That’s when a gaggle of some two dozen former and current Senate Democrats, who now demand a vote this year on Obama’s eventual nominee, lined up in an attempt to deny Bush an up-or-down vote on Alito’s nomination.
The anti-vote senators were Reid; Charles Schumer, New York; Patrick Leahy, Vermont; then-Sens. Barack Obama, Illinois; Joe Biden, Delaware; John Kerry, Massachusetts; and Hillary Clinton, New York.
Now, Obama, Clinton, Biden and their accomplices are singing a very different tune.
This was when Schumer, who is in line to become the next Senate Democratic leader, delivered an address to the leftist American Constitution Society, saying that the Senate “should reverse the presumption of confirmation” and “not confirm a Supreme Court nominee except in extraordinary circumstances.”
So after the last 10 months of arguments why the Senate must confirm Obama’s pick, that it was their duty and the harm to the Supreme Court made the appointment an emergency, suddenly the Democrats change arguments when President Trump was sworn in and they plan to stop any and all nominees from getting to the Supreme Court bench.
Obstruction for obstruction’s sake. The Republicans simply took the same stand as the Democrats did in 1998. No appointments the last year and a half of a presidency. Which they promptly discarded when the shoe was on the other foot. They don’t even have the excuse that a lame duck president should not get to pick a SCOTUS nominee. They are simply sore losers.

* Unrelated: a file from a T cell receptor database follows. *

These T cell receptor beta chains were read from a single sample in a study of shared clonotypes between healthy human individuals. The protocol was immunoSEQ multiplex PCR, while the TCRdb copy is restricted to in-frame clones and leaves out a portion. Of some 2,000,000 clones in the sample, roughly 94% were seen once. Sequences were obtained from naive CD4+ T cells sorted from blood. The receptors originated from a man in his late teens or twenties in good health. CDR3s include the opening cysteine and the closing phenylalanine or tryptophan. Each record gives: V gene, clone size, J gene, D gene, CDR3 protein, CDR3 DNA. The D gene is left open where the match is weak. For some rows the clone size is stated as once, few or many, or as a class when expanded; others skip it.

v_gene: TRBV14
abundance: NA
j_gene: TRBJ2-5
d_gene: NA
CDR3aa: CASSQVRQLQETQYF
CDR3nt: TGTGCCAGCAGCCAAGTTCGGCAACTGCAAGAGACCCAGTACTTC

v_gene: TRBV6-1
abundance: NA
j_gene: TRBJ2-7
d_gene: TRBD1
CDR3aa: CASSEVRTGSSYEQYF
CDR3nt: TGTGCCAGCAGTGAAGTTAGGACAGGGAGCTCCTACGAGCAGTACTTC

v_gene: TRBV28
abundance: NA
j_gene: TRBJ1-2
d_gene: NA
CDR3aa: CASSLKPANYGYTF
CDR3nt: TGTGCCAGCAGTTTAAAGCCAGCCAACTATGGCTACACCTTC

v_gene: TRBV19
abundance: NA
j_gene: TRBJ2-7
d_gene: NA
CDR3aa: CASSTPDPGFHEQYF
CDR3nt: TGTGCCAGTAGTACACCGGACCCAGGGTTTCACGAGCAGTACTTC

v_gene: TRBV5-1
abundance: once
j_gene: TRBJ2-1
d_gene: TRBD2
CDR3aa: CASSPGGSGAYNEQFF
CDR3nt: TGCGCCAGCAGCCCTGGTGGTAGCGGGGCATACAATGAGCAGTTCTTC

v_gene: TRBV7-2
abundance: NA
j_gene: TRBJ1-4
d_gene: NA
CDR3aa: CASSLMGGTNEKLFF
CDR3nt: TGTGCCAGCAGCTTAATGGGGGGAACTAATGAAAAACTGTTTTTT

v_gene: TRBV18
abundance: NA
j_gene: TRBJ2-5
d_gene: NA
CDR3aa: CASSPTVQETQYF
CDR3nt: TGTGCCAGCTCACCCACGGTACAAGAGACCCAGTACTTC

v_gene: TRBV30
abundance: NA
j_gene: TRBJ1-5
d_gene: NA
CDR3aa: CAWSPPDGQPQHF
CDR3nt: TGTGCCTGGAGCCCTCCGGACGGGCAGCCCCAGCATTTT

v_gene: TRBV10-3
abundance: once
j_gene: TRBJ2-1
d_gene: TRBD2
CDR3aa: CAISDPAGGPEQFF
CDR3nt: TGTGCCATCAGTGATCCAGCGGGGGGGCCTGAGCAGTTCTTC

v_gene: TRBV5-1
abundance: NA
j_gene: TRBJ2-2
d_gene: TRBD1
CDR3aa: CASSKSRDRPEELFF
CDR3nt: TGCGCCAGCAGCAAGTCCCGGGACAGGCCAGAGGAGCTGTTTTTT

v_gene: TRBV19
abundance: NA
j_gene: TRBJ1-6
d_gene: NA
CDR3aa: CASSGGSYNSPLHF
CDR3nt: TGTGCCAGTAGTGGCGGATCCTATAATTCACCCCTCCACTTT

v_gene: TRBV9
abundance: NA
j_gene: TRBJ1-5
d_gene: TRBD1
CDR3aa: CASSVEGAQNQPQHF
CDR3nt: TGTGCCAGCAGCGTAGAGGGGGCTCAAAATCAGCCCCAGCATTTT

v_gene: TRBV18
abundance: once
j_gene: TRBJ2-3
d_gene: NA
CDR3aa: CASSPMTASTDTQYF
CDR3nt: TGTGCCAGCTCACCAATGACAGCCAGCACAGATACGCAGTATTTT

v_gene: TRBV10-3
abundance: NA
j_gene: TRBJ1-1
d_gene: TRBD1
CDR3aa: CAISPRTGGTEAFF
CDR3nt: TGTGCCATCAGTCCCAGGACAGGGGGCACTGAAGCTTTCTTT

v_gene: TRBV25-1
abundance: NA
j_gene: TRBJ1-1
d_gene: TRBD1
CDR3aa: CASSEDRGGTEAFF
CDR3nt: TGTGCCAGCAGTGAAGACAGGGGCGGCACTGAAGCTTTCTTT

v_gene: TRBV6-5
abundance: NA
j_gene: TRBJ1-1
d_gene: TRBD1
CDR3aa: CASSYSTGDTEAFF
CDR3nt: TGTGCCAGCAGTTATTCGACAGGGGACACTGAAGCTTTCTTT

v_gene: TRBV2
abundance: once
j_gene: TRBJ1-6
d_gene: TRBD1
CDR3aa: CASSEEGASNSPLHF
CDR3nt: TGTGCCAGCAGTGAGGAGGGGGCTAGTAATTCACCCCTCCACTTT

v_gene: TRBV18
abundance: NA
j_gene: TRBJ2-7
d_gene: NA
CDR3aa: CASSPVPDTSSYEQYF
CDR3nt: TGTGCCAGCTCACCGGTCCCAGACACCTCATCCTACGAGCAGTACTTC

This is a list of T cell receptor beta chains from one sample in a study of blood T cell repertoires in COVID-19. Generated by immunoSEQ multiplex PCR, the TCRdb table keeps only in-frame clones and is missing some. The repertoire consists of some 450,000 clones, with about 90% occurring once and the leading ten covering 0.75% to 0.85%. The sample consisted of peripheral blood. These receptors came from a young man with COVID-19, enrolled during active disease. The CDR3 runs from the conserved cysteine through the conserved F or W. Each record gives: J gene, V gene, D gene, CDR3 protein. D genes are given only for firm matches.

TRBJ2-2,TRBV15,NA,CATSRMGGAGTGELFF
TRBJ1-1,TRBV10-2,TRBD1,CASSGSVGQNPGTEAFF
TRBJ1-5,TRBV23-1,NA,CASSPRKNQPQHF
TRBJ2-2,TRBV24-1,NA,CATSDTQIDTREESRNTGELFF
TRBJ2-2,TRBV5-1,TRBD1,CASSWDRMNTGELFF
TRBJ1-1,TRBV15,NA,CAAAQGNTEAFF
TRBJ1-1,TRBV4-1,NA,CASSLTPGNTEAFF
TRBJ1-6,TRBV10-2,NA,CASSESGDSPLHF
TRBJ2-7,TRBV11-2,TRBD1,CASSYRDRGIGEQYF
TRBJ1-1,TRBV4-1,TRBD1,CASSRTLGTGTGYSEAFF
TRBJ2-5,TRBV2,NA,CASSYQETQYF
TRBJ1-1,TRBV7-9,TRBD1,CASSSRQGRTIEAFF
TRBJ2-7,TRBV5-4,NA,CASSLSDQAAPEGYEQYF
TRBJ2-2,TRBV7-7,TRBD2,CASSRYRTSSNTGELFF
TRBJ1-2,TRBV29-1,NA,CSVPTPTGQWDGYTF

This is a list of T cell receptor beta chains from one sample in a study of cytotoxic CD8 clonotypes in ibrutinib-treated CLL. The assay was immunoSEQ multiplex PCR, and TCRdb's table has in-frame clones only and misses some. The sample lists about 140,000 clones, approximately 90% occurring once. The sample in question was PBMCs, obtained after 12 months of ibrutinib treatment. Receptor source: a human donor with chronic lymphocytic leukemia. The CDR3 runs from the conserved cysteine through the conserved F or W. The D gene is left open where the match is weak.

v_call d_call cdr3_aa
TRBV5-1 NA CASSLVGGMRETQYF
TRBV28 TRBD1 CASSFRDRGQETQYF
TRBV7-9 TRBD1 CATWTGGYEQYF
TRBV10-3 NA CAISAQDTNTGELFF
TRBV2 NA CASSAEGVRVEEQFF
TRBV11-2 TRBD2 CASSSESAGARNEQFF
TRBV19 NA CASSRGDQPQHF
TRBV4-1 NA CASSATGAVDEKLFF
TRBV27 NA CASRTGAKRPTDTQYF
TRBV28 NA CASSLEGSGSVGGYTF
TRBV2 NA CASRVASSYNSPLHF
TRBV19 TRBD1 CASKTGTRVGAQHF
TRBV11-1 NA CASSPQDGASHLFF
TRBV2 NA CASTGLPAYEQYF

When they couldn’t get their way back when Harry Reid was majority leader and the Republicans stood in their way of Federal judgeship and other appointments (for cause rather than ideology), Reid changed the rules back in 2013 and we now have a simple majority rule for pretty much any nominee except Supreme Court. And they used that to stack the lower courts with liberal judges who rule on ideology more than they do the law. Something we have seen over and over. Reid said the Republicans put up roadblocks. Which is what the Democrats plan now.
So if the Republicans cannot find enough Democrats to support President Trump’s nominee to overcome the 60 votes needed to end a filibuster, Mitch McConnell and the Republicans have a couple of options. They can use the Nuclear option to lower the threshold to a simple majority, which means that when the Democrats take over the Senate in the future, (hopefully centuries from now) they will have to live by the same rule.